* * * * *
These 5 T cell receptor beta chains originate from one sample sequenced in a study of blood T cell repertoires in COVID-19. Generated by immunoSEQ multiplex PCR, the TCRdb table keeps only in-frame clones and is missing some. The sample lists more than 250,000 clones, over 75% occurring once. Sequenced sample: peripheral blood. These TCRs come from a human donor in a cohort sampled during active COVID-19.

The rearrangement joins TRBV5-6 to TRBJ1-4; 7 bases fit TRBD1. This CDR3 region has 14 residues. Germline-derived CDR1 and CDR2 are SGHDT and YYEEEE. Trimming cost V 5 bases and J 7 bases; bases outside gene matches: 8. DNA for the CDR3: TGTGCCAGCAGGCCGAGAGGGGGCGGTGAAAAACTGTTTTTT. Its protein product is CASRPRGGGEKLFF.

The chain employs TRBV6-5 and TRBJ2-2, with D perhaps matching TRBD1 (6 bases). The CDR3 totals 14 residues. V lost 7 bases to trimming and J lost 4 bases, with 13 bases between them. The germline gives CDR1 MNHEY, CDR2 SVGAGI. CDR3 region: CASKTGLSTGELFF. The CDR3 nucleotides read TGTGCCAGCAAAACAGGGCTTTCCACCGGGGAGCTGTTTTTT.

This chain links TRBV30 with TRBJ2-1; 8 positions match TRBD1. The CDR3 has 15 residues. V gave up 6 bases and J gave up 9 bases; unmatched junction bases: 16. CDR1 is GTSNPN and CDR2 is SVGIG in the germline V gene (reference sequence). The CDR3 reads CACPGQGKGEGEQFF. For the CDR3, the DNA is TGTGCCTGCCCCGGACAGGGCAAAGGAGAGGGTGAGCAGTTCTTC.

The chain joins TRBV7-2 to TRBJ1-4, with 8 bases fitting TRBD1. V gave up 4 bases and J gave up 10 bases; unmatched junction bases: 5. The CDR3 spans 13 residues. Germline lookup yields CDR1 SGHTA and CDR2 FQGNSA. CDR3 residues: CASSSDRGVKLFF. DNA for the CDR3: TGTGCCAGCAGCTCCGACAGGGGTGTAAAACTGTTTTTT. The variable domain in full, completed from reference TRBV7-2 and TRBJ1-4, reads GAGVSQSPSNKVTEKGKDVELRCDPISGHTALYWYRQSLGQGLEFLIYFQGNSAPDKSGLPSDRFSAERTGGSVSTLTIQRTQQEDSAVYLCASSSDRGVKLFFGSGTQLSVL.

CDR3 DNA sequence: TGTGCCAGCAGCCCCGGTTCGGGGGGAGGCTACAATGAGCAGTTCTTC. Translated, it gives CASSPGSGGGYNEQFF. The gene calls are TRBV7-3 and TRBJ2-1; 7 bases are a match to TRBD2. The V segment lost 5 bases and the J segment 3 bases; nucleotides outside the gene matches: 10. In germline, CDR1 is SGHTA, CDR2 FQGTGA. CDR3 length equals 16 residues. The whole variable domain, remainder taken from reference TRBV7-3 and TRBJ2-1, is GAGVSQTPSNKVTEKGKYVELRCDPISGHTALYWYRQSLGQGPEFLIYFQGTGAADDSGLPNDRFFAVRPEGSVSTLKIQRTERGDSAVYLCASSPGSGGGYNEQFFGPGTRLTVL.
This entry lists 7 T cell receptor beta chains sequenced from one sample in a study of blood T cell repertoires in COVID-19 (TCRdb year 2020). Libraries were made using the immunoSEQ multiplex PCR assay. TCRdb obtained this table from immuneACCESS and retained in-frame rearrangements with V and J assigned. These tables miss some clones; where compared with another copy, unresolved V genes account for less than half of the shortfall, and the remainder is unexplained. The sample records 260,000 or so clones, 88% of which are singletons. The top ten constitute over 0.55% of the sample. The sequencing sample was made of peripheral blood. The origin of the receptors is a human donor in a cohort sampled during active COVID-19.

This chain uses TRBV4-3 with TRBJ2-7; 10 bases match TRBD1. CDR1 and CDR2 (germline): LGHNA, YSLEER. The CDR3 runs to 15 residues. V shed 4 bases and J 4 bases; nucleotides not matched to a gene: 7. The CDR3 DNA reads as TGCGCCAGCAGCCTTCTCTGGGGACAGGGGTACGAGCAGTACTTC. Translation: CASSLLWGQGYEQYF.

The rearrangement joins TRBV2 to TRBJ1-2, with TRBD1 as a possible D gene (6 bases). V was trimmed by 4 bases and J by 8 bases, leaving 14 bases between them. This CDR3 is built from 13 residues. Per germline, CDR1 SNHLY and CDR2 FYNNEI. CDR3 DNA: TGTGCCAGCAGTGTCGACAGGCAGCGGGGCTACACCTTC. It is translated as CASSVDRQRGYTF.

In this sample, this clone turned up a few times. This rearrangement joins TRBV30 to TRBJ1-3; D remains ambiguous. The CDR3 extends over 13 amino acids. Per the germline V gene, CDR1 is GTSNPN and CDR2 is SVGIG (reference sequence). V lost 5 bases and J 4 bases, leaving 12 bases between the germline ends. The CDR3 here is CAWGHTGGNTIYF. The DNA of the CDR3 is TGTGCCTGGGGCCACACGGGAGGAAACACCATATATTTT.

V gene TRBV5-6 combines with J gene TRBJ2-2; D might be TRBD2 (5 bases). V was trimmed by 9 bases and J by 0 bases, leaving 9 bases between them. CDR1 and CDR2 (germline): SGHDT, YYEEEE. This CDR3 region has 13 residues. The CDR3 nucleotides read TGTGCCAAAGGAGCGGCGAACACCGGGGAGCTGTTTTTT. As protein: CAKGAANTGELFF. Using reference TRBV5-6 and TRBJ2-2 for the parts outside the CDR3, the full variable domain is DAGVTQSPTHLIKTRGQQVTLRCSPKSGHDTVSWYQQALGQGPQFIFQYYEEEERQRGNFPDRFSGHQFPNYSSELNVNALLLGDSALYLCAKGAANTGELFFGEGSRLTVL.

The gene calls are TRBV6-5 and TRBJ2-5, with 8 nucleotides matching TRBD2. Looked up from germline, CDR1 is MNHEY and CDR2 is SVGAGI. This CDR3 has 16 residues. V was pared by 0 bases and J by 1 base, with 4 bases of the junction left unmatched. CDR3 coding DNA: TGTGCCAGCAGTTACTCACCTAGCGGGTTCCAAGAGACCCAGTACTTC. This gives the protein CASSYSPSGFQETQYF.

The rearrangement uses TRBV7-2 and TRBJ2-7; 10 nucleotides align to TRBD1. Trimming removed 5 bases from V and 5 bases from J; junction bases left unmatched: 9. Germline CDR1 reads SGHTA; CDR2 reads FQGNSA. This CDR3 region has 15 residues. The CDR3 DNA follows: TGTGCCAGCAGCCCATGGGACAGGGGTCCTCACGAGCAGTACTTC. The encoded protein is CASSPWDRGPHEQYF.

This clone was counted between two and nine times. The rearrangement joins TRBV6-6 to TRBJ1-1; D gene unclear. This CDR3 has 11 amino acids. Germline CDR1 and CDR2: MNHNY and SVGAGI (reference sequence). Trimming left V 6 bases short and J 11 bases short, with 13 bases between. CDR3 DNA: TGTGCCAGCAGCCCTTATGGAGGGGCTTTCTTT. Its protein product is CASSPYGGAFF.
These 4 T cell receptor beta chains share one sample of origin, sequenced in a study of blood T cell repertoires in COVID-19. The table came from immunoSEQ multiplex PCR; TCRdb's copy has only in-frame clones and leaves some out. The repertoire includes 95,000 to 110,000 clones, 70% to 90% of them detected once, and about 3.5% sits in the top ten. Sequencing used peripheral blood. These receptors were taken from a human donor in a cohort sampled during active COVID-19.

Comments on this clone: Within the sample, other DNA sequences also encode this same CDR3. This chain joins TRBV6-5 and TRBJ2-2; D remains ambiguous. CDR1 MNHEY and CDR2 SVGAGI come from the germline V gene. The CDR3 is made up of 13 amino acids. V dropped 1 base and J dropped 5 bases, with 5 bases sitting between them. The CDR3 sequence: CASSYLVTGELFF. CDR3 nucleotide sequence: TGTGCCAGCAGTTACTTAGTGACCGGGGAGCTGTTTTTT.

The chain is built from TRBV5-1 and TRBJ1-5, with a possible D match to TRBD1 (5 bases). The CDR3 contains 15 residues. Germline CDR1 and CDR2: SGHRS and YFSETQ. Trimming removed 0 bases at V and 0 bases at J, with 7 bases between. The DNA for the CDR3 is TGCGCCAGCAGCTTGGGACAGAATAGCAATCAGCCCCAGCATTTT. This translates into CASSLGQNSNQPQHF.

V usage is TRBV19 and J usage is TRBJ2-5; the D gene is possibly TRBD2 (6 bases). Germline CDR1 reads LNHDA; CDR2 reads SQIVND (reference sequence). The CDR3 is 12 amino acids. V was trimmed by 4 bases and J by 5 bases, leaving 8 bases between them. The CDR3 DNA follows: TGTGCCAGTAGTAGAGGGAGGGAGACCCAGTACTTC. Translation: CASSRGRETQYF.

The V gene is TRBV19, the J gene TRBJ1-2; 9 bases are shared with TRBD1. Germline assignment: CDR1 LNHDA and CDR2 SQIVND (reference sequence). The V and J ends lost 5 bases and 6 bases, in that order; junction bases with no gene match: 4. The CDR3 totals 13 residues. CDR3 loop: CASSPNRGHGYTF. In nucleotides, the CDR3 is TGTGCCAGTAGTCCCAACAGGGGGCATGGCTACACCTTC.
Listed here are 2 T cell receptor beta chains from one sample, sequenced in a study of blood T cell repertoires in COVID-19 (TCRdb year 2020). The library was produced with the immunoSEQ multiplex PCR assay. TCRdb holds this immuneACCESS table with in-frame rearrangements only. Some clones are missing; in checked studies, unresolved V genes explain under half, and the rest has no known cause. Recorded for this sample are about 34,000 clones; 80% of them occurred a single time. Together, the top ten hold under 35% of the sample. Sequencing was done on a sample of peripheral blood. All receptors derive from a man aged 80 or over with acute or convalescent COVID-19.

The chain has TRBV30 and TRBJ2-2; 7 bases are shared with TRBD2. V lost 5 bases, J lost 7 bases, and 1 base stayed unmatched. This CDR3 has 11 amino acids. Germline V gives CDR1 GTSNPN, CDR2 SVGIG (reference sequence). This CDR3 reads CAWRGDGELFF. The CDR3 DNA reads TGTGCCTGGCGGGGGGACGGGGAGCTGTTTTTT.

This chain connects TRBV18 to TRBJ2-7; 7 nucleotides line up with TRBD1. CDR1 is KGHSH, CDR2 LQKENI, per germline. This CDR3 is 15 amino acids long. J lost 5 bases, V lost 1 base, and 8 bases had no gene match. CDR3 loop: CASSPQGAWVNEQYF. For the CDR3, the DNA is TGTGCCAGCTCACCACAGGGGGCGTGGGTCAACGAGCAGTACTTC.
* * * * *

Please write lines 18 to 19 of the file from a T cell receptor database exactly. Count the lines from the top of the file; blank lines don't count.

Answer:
V usage is TRBV19 and J usage is TRBJ2-5; the D gene is possibly TRBD2 (6 bases). Germline CDR1 reads LNHDA; CDR2 reads SQIVND (reference sequence). The CDR3 is 12 amino acids. V was trimmed by 4 bases and J by 5 bases, leaving 8 bases between them. The CDR3 DNA follows: TGTGCCAGTAGTAGAGGGAGGGAGACCCAGTACTTC. Translation: CASSRGRETQYF.

The V gene is TRBV19, the J gene TRBJ1-2; 9 bases are shared with TRBD1. Germline assignment: CDR1 LNHDA and CDR2 SQIVND (reference sequence). The V and J ends lost 5 bases and 6 bases, in that order; junction bases with no gene match: 4. The CDR3 totals 13 residues. CDR3 loop: CASSPNRGHGYTF. In nucleotides, the CDR3 is TGTGCCAGTAGTCCCAACAGGGGGCATGGCTACACCTTC.